Not Paine's Birthday
A year ago I blipped our annual celebration of Charles Dickens' birthday.
This year the event was repeated and all went well. However, I was less enthusiastic than in previous years.
There are three reasons why Dickens is celebrated in my neighborhood rather that in some other place with absolutely no association to the great writer:
1. Dickens was an extremely important, gifted, and prolific novelist.
2. By a series of benign accidents, this bronze statue, "Dickens and Little Nell," found a permanent home in Clark Park, and it brings much pride and delight to everyone here.
3. Charles Dickens' name is not Thomas Paine.
Thomas Paine had everything to do with this city and a little with this neighborhood.
A bust of Paine by sculptor Sidney H. Morse was commissioned by the National Liberal League by subscription in 1876. The bust was offered to the City of Philadelphia and intended for display in Independence Hall (the highest possible honor), but the city's Select Council rejected it. The bust was finally placed on display there in 1905, and remained until 1931, when it was removed due to lobbying by an influential catholic lawyer and placed in a basement storage room. In 1957 it was transferred to the premises of the Friendship Liberal League in the Olney section, and finally in 1967 it came to APS and remains there, in a private office, today. Few living persons have ever laid eyes on this bust. I have seen it twice.
"Paine's Park," designed for skateboarders, is beautiful and has been much-loved since the moment of its opening. There is no object in the park that indicates, in any way, who Paine was. His first name, Thomas, does not appear anywhere in the park. This public religious bigotry has continued for over two centuries and is a glaring miscarriage of historical memory, peculiar especially to Philadelphia.
Since long before Paine even died, influential Christian religious bigots have been smearing him and robbing him of his legacy. City Council once nixed a statue of Paine in our lovely Fairmount Park, because it would "offend passing Christians." President Theodore Roosevelt once called Paine a “filthy little atheist.”
Without Paine's incredibly powerful pamphlets, we would have lost the War of Independence --it's that simple. But while many of the founding fathers were Deist, Paine went so far as to write about it, drawing the eternal hatred of the smallest and lousiest minds on the planet.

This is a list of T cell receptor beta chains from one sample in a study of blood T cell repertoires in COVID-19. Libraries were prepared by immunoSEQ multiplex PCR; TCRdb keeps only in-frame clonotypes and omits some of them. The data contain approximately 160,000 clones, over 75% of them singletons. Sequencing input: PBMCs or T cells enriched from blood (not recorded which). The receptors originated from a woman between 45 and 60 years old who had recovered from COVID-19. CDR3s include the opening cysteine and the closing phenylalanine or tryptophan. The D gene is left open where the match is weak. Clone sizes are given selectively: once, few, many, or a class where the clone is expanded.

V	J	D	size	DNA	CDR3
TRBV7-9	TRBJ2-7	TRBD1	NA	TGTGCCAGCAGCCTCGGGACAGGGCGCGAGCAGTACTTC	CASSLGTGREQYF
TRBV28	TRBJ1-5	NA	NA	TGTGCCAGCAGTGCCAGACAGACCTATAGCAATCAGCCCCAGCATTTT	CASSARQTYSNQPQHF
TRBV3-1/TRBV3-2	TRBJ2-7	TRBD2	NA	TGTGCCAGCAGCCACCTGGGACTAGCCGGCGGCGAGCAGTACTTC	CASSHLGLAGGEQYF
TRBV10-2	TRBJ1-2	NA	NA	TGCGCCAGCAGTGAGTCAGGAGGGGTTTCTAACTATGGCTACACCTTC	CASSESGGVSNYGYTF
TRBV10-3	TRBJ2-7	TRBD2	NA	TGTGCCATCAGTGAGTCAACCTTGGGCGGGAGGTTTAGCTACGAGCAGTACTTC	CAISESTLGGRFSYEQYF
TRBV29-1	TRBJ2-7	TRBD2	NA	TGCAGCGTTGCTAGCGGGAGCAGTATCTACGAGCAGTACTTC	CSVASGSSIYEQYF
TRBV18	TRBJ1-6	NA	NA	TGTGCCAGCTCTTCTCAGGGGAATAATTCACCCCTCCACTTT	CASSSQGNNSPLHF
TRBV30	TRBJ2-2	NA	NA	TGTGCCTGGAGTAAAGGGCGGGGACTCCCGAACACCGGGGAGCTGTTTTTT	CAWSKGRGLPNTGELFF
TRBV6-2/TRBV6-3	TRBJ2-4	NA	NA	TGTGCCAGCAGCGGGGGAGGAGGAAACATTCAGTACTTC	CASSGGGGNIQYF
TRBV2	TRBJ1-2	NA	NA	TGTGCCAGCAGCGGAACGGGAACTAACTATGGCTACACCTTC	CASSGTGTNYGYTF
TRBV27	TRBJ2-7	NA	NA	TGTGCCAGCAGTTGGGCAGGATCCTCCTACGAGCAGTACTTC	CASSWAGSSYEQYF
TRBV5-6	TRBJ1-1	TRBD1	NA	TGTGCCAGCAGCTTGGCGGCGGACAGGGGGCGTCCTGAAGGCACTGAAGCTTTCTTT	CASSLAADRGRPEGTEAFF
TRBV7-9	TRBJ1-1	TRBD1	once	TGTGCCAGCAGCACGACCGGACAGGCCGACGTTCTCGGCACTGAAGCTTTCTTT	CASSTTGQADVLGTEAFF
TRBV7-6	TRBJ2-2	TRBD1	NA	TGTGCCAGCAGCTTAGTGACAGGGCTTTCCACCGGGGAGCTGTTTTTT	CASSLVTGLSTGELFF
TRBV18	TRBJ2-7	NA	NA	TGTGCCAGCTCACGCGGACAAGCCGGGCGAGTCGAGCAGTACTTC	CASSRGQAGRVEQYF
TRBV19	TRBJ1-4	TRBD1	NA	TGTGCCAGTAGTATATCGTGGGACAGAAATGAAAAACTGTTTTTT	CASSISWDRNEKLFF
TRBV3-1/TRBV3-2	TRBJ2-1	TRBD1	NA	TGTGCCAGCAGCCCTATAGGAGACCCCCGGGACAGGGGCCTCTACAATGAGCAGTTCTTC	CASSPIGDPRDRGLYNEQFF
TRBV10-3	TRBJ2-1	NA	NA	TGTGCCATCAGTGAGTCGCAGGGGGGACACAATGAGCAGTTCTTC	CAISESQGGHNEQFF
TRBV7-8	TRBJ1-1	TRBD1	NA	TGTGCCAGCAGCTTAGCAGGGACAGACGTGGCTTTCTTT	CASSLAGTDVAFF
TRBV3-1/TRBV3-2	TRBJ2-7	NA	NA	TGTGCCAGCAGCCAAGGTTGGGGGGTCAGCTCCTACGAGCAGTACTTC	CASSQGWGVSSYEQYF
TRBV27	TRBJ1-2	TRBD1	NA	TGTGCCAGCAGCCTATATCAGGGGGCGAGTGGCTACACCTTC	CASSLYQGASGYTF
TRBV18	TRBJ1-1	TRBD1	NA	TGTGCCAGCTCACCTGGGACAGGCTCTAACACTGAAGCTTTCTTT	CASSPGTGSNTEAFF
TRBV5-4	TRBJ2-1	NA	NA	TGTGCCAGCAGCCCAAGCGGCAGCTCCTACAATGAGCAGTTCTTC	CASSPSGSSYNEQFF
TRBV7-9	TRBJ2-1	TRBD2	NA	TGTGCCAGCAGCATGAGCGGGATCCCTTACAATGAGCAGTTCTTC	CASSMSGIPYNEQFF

There are two impressive monuments to Paine in New Jersey, but none in Philadelphia, where the man made most of his colossal contributions to History. There is only a plaque where he wrote "Common Sense," a plaza downtown named after him (again, only a plaque stating his name), and there's this small piece of parkland along the river, shyly, sneakily referencing the hero. Compare that to Betsy Ross, in whose memory we have a large bridge and a museum. But Ross only might have manufactured the first stars-and-stripes US flag –only one statement of her descendants' tradition says so –and if she did, it changed nothing.
Thomas Paine, the only “founding father” who was not an aristocrat, who never collected even a penny for writing the best-selling tracts of his century, turned the American Revolution from a certain defeat into a victory by his pamphlets. This is not disputed. In fact, President Obama quoted Paine in his first inaugural address, but without naming him --in fact giving the impression that George Washington might have written the words:
"In the year of America's birth, in the coldest of months, a small band of patriots huddled by dying campfires on the shores of an icy river. The capital was abandoned. The enemy was advancing. The snow was stained with blood. At the moment when the outcome of our revolution was most in doubt, the father of our nation ordered these words to be read to the people:
"Let it be told to the future world, that in the depth of winter, when nothing but hope and virtue could survive, that the city and the country, alarmed at one common danger, came forth to meet it."
Finally, I should mention that when the British took over Philadelphia in September of 1777, Thomas Paine passed through this neighborhood, following the Baltimore Pike on his way to York, Pennsylvania. There is a legend that he stopped at the Cherry Tree Inn, which once stood about three blocks west of this statue of Dickens, at Baltimore Ave & Farragut Street.
Happy Birthday, Charles.
Thank You, Tom Paine, for being one of the great heroes of the modern world, right here in our city. I am ashamed that you are not honored here.
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